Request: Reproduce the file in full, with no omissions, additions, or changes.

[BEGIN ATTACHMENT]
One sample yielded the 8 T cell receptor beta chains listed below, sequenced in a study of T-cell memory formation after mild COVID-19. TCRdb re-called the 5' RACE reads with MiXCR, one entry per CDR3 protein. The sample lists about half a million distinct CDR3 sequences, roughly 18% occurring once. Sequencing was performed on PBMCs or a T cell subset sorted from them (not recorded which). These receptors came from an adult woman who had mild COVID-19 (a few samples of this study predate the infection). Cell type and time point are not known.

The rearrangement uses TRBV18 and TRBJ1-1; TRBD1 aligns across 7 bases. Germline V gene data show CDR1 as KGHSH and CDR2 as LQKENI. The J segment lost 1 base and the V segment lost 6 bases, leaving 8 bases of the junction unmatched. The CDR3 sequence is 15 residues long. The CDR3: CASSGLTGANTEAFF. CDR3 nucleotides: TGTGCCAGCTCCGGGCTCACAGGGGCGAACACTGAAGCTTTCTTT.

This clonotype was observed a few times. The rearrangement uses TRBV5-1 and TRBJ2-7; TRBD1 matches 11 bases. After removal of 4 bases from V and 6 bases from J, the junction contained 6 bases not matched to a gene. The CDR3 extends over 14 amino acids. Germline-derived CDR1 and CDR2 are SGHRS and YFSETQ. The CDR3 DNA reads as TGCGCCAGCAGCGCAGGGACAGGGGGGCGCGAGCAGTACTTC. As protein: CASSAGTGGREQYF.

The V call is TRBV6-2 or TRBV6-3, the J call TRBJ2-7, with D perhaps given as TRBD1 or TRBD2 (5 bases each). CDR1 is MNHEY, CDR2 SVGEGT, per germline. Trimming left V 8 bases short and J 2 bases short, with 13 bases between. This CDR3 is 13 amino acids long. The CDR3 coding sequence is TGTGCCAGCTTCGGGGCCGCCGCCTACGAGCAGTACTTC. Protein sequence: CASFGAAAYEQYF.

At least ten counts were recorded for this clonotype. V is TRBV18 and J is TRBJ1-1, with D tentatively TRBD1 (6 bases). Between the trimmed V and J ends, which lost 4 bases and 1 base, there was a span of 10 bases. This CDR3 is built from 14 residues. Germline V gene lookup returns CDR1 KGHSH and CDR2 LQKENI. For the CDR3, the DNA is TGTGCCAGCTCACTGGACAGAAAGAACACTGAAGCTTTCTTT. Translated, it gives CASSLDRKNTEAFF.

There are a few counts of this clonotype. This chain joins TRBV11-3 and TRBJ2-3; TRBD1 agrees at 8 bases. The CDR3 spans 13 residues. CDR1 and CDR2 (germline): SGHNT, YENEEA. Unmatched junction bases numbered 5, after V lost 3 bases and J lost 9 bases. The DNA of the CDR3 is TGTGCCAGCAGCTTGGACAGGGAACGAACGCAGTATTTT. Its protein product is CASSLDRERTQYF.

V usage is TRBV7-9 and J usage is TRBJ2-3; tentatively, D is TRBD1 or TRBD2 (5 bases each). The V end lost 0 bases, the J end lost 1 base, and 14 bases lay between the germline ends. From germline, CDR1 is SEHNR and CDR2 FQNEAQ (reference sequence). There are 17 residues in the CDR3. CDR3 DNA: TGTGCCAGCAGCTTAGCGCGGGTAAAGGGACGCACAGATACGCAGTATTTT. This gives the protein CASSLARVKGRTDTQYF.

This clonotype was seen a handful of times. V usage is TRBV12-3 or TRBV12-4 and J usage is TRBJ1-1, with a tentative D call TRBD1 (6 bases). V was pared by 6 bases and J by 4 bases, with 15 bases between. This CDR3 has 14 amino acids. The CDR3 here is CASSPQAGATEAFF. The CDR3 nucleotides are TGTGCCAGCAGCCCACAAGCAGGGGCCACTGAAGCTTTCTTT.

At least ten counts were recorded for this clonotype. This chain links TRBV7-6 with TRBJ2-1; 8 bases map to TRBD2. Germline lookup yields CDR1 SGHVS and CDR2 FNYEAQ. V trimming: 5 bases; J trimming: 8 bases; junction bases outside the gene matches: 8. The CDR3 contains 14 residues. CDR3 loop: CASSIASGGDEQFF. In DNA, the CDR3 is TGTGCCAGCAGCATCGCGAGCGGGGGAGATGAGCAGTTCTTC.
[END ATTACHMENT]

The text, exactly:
One sample yielded the 8 T cell receptor beta chains listed below, sequenced in a study of T-cell memory formation after mild COVID-19. TCRdb re-called the 5' RACE reads with MiXCR, one entry per CDR3 protein. The sample lists about half a million distinct CDR3 sequences, roughly 18% occurring once. Sequencing was performed on PBMCs or a T cell subset sorted from them (not recorded which). These receptors came from an adult woman who had mild COVID-19 (a few samples of this study predate the infection). Cell type and time point are not known.

The rearrangement uses TRBV18 and TRBJ1-1; TRBD1 aligns across 7 bases. Germline V gene data show CDR1 as KGHSH and CDR2 as LQKENI. The J segment lost 1 base and the V segment lost 6 bases, leaving 8 bases of the junction unmatched. The CDR3 sequence is 15 residues long. The CDR3: CASSGLTGANTEAFF. CDR3 nucleotides: TGTGCCAGCTCCGGGCTCACAGGGGCGAACACTGAAGCTTTCTTT.

This clonotype was observed a few times. The rearrangement uses TRBV5-1 and TRBJ2-7; TRBD1 matches 11 bases. After removal of 4 bases from V and 6 bases from J, the junction contained 6 bases not matched to a gene. The CDR3 extends over 14 amino acids. Germline-derived CDR1 and CDR2 are SGHRS and YFSETQ. The CDR3 DNA reads as TGCGCCAGCAGCGCAGGGACAGGGGGGCGCGAGCAGTACTTC. As protein: CASSAGTGGREQYF.

The V call is TRBV6-2 or TRBV6-3, the J call TRBJ2-7, with D perhaps given as TRBD1 or TRBD2 (5 bases each). CDR1 is MNHEY, CDR2 SVGEGT, per germline. Trimming left V 8 bases short and J 2 bases short, with 13 bases between. This CDR3 is 13 amino acids long. The CDR3 coding sequence is TGTGCCAGCTTCGGGGCCGCCGCCTACGAGCAGTACTTC. Protein sequence: CASFGAAAYEQYF.

At least ten counts were recorded for this clonotype. V is TRBV18 and J is TRBJ1-1, with D tentatively TRBD1 (6 bases). Between the trimmed V and J ends, which lost 4 bases and 1 base, there was a span of 10 bases. This CDR3 is built from 14 residues. Germline V gene lookup returns CDR1 KGHSH and CDR2 LQKENI. For the CDR3, the DNA is TGTGCCAGCTCACTGGACAGAAAGAACACTGAAGCTTTCTTT. Translated, it gives CASSLDRKNTEAFF.

There are a few counts of this clonotype. This chain joins TRBV11-3 and TRBJ2-3; TRBD1 agrees at 8 bases. The CDR3 spans 13 residues. CDR1 and CDR2 (germline): SGHNT, YENEEA. Unmatched junction bases numbered 5, after V lost 3 bases and J lost 9 bases. The DNA of the CDR3 is TGTGCCAGCAGCTTGGACAGGGAACGAACGCAGTATTTT. Its protein product is CASSLDRERTQYF.

V usage is TRBV7-9 and J usage is TRBJ2-3; tentatively, D is TRBD1 or TRBD2 (5 bases each). The V end lost 0 bases, the J end lost 1 base, and 14 bases lay between the germline ends. From germline, CDR1 is SEHNR and CDR2 FQNEAQ (reference sequence). There are 17 residues in the CDR3. CDR3 DNA: TGTGCCAGCAGCTTAGCGCGGGTAAAGGGACGCACAGATACGCAGTATTTT. This gives the protein CASSLARVKGRTDTQYF.

This clonotype was seen a handful of times. V usage is TRBV12-3 or TRBV12-4 and J usage is TRBJ1-1, with a tentative D call TRBD1 (6 bases). V was pared by 6 bases and J by 4 bases, with 15 bases between. This CDR3 has 14 amino acids. The CDR3 here is CASSPQAGATEAFF. The CDR3 nucleotides are TGTGCCAGCAGCCCACAAGCAGGGGCCACTGAAGCTTTCTTT.

At least ten counts were recorded for this clonotype. This chain links TRBV7-6 with TRBJ2-1; 8 bases map to TRBD2. Germline lookup yields CDR1 SGHVS and CDR2 FNYEAQ. V trimming: 5 bases; J trimming: 8 bases; junction bases outside the gene matches: 8. The CDR3 contains 14 residues. CDR3 loop: CASSIASGGDEQFF. In DNA, the CDR3 is TGTGCCAGCAGCATCGCGAGCGGGGGAGATGAGCAGTTCTTC.